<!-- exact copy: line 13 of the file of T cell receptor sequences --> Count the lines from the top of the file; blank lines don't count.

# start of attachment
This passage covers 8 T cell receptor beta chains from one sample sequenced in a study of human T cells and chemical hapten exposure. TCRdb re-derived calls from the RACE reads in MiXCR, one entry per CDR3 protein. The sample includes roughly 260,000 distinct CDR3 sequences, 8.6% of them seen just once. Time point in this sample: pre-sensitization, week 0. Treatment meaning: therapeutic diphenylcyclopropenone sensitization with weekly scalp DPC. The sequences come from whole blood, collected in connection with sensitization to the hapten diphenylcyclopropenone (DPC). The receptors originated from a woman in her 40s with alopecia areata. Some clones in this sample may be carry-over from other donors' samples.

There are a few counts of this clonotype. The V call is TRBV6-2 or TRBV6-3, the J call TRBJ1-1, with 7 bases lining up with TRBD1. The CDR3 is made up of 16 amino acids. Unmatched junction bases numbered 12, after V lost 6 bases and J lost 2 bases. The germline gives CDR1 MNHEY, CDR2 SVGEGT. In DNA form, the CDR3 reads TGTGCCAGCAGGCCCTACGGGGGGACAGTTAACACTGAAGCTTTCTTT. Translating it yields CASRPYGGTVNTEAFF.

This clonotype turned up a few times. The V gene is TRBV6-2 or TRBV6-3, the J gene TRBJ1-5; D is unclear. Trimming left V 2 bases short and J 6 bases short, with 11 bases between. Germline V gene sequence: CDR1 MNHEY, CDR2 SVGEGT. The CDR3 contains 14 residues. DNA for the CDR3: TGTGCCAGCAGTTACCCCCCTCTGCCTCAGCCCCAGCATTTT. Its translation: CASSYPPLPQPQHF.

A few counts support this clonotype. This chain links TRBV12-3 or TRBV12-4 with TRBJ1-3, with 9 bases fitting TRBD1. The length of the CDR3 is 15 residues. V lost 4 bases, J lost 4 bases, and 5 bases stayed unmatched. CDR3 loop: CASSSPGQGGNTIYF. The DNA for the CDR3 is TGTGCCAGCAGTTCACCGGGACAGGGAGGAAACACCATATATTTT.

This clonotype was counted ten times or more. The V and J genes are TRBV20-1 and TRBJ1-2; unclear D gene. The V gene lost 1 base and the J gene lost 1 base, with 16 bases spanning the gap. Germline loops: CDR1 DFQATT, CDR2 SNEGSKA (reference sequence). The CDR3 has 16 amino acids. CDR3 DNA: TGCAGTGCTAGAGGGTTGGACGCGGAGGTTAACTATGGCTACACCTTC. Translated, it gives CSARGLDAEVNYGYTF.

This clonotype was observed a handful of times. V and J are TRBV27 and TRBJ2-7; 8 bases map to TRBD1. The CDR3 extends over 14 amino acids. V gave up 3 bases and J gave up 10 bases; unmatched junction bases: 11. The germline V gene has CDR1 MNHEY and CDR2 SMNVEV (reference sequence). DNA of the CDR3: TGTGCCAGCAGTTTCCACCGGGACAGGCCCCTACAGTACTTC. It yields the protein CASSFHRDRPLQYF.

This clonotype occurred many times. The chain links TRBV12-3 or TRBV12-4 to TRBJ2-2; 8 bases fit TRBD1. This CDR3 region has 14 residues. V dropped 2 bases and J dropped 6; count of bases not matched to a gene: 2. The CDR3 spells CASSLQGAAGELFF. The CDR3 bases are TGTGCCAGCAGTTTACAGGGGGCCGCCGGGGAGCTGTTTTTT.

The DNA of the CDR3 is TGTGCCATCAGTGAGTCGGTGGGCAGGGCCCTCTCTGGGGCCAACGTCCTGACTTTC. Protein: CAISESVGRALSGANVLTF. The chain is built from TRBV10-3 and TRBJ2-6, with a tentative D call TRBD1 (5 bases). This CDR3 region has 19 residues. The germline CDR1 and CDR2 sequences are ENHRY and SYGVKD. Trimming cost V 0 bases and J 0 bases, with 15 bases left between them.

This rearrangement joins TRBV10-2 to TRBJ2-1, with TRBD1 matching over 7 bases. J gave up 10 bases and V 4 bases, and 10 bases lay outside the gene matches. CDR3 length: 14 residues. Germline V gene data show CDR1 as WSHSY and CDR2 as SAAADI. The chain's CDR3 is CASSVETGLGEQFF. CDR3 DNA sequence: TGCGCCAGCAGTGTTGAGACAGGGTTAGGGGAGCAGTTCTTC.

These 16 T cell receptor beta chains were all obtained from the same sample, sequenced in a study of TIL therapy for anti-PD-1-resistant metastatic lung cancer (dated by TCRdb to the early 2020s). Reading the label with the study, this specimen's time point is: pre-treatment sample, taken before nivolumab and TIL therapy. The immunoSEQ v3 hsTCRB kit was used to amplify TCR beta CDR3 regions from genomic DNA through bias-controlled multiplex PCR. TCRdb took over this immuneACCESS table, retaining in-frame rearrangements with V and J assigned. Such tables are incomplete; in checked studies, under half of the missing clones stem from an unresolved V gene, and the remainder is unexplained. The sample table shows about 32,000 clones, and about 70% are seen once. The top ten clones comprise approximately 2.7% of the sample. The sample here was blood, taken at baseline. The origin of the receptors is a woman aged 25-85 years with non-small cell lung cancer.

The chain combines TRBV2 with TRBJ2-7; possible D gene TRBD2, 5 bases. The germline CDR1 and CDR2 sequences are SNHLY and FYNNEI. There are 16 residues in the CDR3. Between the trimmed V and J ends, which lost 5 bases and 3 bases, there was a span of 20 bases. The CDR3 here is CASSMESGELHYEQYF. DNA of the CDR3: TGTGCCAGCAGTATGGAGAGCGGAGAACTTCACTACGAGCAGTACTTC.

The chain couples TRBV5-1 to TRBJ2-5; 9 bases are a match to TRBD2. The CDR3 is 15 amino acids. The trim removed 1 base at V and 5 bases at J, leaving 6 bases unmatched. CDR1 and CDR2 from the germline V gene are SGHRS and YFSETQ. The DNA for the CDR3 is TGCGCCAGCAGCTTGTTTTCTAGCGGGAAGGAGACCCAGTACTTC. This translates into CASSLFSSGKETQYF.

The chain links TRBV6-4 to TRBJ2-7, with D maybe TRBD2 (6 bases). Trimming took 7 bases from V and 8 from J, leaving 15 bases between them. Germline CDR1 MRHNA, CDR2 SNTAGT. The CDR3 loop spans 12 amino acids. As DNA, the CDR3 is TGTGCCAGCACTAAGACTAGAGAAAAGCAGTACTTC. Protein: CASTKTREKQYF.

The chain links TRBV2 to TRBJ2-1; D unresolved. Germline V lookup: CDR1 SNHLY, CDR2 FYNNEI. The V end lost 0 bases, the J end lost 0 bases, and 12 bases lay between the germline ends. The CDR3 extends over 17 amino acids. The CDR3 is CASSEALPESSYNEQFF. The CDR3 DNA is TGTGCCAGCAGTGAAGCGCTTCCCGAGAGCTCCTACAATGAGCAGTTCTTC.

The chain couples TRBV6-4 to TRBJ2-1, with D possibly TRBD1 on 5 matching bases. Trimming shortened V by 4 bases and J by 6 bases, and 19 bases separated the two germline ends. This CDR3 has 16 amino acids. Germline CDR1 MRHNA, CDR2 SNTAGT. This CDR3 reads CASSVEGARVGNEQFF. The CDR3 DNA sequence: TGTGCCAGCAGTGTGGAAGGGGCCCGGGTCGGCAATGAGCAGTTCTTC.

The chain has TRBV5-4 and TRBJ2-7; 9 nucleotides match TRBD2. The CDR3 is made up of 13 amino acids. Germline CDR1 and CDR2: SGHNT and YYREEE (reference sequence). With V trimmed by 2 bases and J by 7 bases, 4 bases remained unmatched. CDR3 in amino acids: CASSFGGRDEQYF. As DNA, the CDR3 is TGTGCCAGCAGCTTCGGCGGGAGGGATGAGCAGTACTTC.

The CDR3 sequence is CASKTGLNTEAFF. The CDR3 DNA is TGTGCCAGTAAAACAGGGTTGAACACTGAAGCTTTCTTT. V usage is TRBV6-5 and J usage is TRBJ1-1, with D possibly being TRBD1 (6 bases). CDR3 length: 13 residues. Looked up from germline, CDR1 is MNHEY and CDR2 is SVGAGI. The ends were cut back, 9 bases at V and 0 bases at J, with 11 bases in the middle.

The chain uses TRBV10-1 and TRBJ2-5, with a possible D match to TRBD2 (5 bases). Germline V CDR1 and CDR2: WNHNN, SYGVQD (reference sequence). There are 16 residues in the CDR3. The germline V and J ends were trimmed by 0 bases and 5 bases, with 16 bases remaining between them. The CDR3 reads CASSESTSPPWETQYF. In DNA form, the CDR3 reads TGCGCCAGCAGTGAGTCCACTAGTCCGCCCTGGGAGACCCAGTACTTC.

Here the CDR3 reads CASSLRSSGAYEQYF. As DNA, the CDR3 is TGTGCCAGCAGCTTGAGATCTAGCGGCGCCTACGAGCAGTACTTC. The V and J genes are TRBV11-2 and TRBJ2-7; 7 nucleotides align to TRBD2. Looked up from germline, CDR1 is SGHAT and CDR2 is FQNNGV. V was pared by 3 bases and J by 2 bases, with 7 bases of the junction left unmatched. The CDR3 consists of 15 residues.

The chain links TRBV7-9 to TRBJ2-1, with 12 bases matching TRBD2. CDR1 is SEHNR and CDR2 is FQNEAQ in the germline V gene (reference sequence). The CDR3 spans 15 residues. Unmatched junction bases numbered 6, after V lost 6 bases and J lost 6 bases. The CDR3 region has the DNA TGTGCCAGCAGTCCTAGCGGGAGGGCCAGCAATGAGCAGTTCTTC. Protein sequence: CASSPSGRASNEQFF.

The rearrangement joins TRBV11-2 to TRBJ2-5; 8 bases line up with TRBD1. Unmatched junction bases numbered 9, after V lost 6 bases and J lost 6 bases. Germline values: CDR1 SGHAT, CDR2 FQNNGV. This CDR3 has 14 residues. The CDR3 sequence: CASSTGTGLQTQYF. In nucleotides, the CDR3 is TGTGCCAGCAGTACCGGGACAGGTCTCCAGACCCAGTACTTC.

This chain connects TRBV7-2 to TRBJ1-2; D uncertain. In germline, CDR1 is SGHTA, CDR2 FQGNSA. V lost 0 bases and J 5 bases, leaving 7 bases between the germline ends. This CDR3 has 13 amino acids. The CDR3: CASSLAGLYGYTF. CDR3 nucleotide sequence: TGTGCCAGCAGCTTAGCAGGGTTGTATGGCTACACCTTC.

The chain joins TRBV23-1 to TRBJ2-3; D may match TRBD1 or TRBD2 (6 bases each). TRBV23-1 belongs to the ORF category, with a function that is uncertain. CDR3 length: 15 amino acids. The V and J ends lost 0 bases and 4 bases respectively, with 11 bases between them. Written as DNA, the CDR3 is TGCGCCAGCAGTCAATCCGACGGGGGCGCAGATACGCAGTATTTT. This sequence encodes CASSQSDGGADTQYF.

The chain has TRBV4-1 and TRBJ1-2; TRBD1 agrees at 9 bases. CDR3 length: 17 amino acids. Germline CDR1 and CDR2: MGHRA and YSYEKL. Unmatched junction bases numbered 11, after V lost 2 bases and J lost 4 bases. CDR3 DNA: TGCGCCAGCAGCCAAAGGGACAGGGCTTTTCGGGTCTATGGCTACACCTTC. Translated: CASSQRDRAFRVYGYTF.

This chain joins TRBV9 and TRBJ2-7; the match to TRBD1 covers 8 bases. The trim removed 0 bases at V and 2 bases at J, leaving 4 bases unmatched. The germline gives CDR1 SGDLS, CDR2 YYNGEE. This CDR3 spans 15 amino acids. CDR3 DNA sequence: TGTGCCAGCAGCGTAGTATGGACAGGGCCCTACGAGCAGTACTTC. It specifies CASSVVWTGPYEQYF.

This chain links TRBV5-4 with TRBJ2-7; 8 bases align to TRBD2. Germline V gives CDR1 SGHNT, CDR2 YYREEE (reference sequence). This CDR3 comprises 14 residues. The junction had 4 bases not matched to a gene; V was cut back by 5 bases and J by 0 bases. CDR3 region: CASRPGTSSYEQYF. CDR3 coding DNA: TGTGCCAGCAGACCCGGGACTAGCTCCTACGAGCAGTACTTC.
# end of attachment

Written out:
The chain links TRBV6-4 to TRBJ2-7, with D maybe TRBD2 (6 bases). Trimming took 7 bases from V and 8 from J, leaving 15 bases between them. Germline CDR1 MRHNA, CDR2 SNTAGT. The CDR3 loop spans 12 amino acids. As DNA, the CDR3 is TGTGCCAGCACTAAGACTAGAGAAAAGCAGTACTTC. Protein: CASTKTREKQYF.